A bucket brigade formed by neighbors probably prevented a serious fire loss on the Carl Weis farm at New Cleveland about 2:20 p.m. Saturday. A passing motorist noticed flames breaking out of the side of a sheep shed and summoned help from neighbors. While a call was put in to Ottawa fire department, the neighbors carried water from a nearby well to keep the flames down and had the fire nearly extinguished when the firemen arrived. Fire Chief Guy Kersh estimated damage at $100. He said cause of the fire which broke out outside a door, was not determined. Six sheep in the shed were not injured. Several other farm buildings and the house were close by, and could have been damaged by the fire if it were not for the quick action of the neighbors, Kersh said.


It took a ruling from OHSAA Commissioner Paul Landis to decide the outcome of a track meet between Columbus Grove, Pandora-Gliboa and Ottawa-Glandorf at the Titan stadium Tuesday afternoon, but Landis ruled in favor of O-G, and the Titans eked out a one-half point victory over Grove. The final score was Ottawa-Glandorf 62, Columbus Grove 61 ½ and Pandora-Gilboa 35 ½.

April 21, 1993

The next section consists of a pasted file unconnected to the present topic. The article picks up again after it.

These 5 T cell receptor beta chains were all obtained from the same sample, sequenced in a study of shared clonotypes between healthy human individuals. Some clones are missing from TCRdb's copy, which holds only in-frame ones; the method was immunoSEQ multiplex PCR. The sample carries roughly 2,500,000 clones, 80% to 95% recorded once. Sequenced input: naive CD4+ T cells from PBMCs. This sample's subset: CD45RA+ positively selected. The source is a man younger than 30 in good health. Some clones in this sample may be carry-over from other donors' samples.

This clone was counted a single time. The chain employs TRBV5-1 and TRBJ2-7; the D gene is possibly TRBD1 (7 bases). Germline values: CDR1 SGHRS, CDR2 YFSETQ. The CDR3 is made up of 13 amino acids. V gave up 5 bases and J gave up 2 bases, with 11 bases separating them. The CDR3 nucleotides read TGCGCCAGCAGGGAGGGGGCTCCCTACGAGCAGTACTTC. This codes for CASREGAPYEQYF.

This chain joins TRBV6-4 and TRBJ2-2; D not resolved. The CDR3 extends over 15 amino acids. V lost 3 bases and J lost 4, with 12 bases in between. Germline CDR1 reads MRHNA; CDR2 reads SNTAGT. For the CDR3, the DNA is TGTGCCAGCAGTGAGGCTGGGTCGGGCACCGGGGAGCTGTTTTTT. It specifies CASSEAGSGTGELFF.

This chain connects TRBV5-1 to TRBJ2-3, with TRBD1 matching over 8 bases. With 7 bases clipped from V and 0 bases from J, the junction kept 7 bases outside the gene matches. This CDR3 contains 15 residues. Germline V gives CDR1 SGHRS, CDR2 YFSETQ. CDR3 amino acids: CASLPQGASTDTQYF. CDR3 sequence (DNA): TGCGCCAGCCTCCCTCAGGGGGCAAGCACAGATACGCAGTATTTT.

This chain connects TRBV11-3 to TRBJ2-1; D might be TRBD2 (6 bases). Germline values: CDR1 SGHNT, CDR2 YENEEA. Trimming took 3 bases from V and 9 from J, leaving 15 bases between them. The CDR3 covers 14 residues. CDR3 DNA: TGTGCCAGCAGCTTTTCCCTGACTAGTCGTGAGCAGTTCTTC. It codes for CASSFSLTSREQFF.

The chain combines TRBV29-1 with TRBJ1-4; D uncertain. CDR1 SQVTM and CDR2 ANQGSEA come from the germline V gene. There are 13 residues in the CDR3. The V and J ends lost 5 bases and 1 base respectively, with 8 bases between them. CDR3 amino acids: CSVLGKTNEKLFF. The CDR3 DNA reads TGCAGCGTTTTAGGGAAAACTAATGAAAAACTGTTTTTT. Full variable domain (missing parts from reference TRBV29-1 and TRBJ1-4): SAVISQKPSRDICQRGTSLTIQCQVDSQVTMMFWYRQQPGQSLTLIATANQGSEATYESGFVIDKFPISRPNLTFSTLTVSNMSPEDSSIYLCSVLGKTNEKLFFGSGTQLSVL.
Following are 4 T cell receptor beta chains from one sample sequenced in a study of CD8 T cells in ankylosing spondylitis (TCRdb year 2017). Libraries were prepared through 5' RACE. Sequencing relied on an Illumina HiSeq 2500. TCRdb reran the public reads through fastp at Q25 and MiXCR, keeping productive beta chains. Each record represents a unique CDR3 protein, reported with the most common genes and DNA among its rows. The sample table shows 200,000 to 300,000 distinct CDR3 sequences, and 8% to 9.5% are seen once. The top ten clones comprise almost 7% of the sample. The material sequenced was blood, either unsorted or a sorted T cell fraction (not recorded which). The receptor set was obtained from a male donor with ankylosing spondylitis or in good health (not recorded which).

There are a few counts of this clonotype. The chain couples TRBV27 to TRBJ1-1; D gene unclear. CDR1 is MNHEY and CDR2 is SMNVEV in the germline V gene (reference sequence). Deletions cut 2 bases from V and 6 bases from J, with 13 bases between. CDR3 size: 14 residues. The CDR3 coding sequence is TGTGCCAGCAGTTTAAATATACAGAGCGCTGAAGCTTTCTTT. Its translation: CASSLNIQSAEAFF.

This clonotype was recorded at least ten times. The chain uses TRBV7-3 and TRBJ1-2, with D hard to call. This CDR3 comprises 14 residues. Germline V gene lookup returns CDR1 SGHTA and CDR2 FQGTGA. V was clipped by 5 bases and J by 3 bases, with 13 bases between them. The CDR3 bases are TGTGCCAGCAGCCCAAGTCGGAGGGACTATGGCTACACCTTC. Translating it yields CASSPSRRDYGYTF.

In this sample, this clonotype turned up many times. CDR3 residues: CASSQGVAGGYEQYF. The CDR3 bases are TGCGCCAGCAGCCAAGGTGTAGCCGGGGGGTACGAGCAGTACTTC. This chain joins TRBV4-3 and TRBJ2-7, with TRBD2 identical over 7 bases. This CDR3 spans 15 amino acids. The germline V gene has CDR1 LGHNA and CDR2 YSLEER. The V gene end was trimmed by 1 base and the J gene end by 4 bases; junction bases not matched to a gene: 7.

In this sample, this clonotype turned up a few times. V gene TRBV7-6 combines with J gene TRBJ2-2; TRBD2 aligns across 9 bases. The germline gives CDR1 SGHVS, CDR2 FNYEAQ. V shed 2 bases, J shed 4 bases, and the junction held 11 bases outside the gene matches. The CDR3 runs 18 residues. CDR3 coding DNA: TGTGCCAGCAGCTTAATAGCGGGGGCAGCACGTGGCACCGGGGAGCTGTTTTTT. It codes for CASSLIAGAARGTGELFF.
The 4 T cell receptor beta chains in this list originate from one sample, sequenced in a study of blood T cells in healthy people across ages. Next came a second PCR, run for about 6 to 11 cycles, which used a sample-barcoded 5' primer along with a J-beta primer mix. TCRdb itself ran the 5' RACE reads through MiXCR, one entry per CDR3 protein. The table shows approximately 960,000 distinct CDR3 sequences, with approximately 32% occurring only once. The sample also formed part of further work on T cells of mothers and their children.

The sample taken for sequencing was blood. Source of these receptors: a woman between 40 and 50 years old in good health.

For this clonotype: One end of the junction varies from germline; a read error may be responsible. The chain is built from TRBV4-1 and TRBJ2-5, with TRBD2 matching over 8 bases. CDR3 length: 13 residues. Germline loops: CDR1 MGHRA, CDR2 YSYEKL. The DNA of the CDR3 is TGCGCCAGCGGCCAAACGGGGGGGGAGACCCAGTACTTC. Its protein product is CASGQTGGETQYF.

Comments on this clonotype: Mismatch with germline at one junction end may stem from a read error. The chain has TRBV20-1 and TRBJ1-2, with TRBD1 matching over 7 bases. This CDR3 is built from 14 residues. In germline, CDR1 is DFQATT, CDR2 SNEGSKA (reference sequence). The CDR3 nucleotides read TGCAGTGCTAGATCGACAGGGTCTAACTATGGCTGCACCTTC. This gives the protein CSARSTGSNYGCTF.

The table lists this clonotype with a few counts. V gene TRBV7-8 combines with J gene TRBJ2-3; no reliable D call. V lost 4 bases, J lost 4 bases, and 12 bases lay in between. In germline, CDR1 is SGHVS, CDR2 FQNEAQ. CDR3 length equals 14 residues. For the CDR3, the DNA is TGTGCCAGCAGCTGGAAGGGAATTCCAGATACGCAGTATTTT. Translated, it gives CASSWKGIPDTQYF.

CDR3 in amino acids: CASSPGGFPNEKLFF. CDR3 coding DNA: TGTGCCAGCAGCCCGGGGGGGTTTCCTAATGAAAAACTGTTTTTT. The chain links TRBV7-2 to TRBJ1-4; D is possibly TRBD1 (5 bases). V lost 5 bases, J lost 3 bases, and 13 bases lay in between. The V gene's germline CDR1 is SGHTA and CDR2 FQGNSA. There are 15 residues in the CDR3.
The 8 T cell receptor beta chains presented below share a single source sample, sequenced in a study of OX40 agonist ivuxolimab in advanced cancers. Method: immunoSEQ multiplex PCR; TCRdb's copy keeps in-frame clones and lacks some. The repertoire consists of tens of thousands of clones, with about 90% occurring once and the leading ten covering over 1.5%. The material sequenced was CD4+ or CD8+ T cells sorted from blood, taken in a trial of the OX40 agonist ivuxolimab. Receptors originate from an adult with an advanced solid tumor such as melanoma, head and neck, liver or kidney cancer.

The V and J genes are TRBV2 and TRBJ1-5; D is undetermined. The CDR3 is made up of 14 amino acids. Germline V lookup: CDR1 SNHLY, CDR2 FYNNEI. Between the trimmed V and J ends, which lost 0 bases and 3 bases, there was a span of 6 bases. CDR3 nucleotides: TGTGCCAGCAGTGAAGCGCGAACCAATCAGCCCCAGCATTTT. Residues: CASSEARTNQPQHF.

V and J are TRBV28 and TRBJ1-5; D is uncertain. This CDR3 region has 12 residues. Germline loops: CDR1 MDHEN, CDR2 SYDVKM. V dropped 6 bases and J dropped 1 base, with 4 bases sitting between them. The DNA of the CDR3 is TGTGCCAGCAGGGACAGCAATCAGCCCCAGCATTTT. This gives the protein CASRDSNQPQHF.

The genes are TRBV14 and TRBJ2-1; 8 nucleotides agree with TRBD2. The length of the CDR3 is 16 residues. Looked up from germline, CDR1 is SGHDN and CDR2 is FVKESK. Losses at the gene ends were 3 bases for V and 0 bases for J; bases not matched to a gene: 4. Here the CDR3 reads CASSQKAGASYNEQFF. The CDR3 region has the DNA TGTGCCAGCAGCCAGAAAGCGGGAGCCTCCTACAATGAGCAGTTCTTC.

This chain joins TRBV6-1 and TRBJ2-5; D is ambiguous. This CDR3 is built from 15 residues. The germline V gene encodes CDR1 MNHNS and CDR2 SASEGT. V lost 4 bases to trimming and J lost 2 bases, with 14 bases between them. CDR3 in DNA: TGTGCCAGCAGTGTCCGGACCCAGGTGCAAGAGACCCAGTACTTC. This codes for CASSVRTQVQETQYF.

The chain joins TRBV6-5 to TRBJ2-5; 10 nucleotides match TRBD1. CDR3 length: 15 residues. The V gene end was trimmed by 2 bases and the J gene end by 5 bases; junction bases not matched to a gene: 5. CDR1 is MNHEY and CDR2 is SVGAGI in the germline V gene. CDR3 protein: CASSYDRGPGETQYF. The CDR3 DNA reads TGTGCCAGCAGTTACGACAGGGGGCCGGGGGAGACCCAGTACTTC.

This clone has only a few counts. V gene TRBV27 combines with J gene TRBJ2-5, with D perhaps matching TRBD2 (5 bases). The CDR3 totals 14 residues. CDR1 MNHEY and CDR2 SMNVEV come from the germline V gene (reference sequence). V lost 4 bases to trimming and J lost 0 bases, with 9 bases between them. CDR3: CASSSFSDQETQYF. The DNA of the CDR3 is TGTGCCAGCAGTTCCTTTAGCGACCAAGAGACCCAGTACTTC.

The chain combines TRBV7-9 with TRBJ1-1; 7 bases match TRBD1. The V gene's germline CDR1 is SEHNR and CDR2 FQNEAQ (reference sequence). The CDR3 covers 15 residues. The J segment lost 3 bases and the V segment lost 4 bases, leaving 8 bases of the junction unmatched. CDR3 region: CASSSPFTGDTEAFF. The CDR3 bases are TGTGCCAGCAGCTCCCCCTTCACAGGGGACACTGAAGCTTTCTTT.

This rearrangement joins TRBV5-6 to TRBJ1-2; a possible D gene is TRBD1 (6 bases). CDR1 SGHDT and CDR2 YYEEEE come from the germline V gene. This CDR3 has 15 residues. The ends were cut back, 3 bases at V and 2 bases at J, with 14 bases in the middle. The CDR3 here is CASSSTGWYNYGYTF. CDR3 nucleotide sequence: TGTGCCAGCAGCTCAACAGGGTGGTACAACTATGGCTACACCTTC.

On June 16, it will be a year since a fawn was found lying in a road with no mother in sight. A Putnam County man, Jerome Horstman, Cloverdale, picked up the wet and shivering baby deer so that it would not get hit by a passing car. Jerome placed the deer on the floor of his pickup truck and drove to his brother’s home where he contacted the game warden who issued him a permit to care for the fawn until October 1. The deer was thought to be only a few days old. Len Horstman and his family housed the fawn in a pen on their dairy farm. Also being taken care of in the pen were some small kittens and a baby duck. They all liked eating cat food and began their new found friendships. The fawn was also bottle fed cow’s milk until September when it was weaned off the bottle and allowed to run where it wanted. By October 1 Bambi, which he became known as, was to be released from the pen so that he could run free and return to the wild from where he had come. Jerome’s nieces, Kelly and Krista, said that it was interesting to see the deer and the duck, Quacker, together for they had become such good friends that they didn’t want to be separated. They say that Bambi has gone to the woods behind their property for a day or two and still comes back occasionally to the farm where he was raised. Quacker too can bee seen close to the woods looking for his friend when Bambi has been gone for a while. The family says that they feel very blessed to be so close to nature and knowing they have helped one fawn survive.